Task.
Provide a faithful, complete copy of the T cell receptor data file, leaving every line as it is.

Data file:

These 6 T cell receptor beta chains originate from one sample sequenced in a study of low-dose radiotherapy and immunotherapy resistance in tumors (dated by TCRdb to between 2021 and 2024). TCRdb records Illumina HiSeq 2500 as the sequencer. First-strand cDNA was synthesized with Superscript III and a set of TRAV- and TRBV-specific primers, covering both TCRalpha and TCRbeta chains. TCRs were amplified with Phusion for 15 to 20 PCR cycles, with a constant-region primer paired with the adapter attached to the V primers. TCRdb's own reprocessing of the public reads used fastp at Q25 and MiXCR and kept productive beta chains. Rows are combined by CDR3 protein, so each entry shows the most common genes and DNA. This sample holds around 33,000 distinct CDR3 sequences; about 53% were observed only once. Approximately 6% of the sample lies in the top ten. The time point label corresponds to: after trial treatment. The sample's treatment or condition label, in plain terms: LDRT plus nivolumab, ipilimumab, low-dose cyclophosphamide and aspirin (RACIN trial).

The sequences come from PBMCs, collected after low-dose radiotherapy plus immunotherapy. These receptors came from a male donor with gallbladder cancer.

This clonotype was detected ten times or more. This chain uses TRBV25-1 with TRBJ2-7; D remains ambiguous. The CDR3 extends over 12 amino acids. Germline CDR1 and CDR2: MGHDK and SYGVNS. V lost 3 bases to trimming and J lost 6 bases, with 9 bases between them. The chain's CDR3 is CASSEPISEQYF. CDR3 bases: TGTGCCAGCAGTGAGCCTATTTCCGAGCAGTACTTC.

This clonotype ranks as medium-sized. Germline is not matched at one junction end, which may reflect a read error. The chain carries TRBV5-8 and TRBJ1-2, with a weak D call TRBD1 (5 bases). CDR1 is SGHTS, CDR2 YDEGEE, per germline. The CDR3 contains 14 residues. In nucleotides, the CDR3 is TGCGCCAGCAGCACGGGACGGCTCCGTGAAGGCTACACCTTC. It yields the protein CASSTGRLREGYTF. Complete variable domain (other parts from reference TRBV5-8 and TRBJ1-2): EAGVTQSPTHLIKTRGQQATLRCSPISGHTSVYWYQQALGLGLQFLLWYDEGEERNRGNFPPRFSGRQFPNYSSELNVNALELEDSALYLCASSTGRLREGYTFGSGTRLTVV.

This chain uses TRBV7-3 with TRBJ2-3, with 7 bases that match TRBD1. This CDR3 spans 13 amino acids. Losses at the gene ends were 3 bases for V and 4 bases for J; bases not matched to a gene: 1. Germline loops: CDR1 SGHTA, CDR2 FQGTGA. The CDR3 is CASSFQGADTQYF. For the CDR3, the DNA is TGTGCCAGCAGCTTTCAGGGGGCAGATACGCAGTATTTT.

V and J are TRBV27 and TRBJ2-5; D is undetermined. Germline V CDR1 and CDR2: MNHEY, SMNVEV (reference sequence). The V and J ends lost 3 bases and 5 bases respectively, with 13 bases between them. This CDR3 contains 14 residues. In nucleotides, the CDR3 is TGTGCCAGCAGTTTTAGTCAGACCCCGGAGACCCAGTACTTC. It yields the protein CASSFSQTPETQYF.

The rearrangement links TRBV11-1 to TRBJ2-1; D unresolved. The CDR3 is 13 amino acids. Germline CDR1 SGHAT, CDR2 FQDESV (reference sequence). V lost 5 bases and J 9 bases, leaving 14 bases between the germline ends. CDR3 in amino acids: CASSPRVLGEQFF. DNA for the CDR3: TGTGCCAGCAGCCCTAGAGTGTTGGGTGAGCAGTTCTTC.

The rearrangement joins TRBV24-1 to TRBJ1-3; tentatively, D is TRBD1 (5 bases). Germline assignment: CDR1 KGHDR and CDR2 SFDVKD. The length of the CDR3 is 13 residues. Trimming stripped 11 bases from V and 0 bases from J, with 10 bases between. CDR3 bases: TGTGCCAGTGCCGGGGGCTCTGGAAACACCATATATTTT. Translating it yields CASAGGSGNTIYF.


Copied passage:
These 6 T cell receptor beta chains originate from one sample sequenced in a study of low-dose radiotherapy and immunotherapy resistance in tumors (dated by TCRdb to between 2021 and 2024). TCRdb records Illumina HiSeq 2500 as the sequencer. First-strand cDNA was synthesized with Superscript III and a set of TRAV- and TRBV-specific primers, covering both TCRalpha and TCRbeta chains. TCRs were amplified with Phusion for 15 to 20 PCR cycles, with a constant-region primer paired with the adapter attached to the V primers. TCRdb's own reprocessing of the public reads used fastp at Q25 and MiXCR and kept productive beta chains. Rows are combined by CDR3 protein, so each entry shows the most common genes and DNA. This sample holds around 33,000 distinct CDR3 sequences; about 53% were observed only once. Approximately 6% of the sample lies in the top ten. The time point label corresponds to: after trial treatment. The sample's treatment or condition label, in plain terms: LDRT plus nivolumab, ipilimumab, low-dose cyclophosphamide and aspirin (RACIN trial).

The sequences come from PBMCs, collected after low-dose radiotherapy plus immunotherapy. These receptors came from a male donor with gallbladder cancer.

This clonotype was detected ten times or more. This chain uses TRBV25-1 with TRBJ2-7; D remains ambiguous. The CDR3 extends over 12 amino acids. Germline CDR1 and CDR2: MGHDK and SYGVNS. V lost 3 bases to trimming and J lost 6 bases, with 9 bases between them. The chain's CDR3 is CASSEPISEQYF. CDR3 bases: TGTGCCAGCAGTGAGCCTATTTCCGAGCAGTACTTC.

This clonotype ranks as medium-sized. Germline is not matched at one junction end, which may reflect a read error. The chain carries TRBV5-8 and TRBJ1-2, with a weak D call TRBD1 (5 bases). CDR1 is SGHTS, CDR2 YDEGEE, per germline. The CDR3 contains 14 residues. In nucleotides, the CDR3 is TGCGCCAGCAGCACGGGACGGCTCCGTGAAGGCTACACCTTC. It yields the protein CASSTGRLREGYTF. Complete variable domain (other parts from reference TRBV5-8 and TRBJ1-2): EAGVTQSPTHLIKTRGQQATLRCSPISGHTSVYWYQQALGLGLQFLLWYDEGEERNRGNFPPRFSGRQFPNYSSELNVNALELEDSALYLCASSTGRLREGYTFGSGTRLTVV.

This chain uses TRBV7-3 with TRBJ2-3, with 7 bases that match TRBD1. This CDR3 spans 13 amino acids. Losses at the gene ends were 3 bases for V and 4 bases for J; bases not matched to a gene: 1. Germline loops: CDR1 SGHTA, CDR2 FQGTGA. The CDR3 is CASSFQGADTQYF. For the CDR3, the DNA is TGTGCCAGCAGCTTTCAGGGGGCAGATACGCAGTATTTT.

V and J are TRBV27 and TRBJ2-5; D is undetermined. Germline V CDR1 and CDR2: MNHEY, SMNVEV (reference sequence). The V and J ends lost 3 bases and 5 bases respectively, with 13 bases between them. This CDR3 contains 14 residues. In nucleotides, the CDR3 is TGTGCCAGCAGTTTTAGTCAGACCCCGGAGACCCAGTACTTC. It yields the protein CASSFSQTPETQYF.

The rearrangement links TRBV11-1 to TRBJ2-1; D unresolved. The CDR3 is 13 amino acids. Germline CDR1 SGHAT, CDR2 FQDESV (reference sequence). V lost 5 bases and J 9 bases, leaving 14 bases between the germline ends. CDR3 in amino acids: CASSPRVLGEQFF. DNA for the CDR3: TGTGCCAGCAGCCCTAGAGTGTTGGGTGAGCAGTTCTTC.

The rearrangement joins TRBV24-1 to TRBJ1-3; tentatively, D is TRBD1 (5 bases). Germline assignment: CDR1 KGHDR and CDR2 SFDVKD. The length of the CDR3 is 13 residues. Trimming stripped 11 bases from V and 0 bases from J, with 10 bases between. CDR3 bases: TGTGCCAGTGCCGGGGGCTCTGGAAACACCATATATTTT. Translating it yields CASAGGSGNTIYF.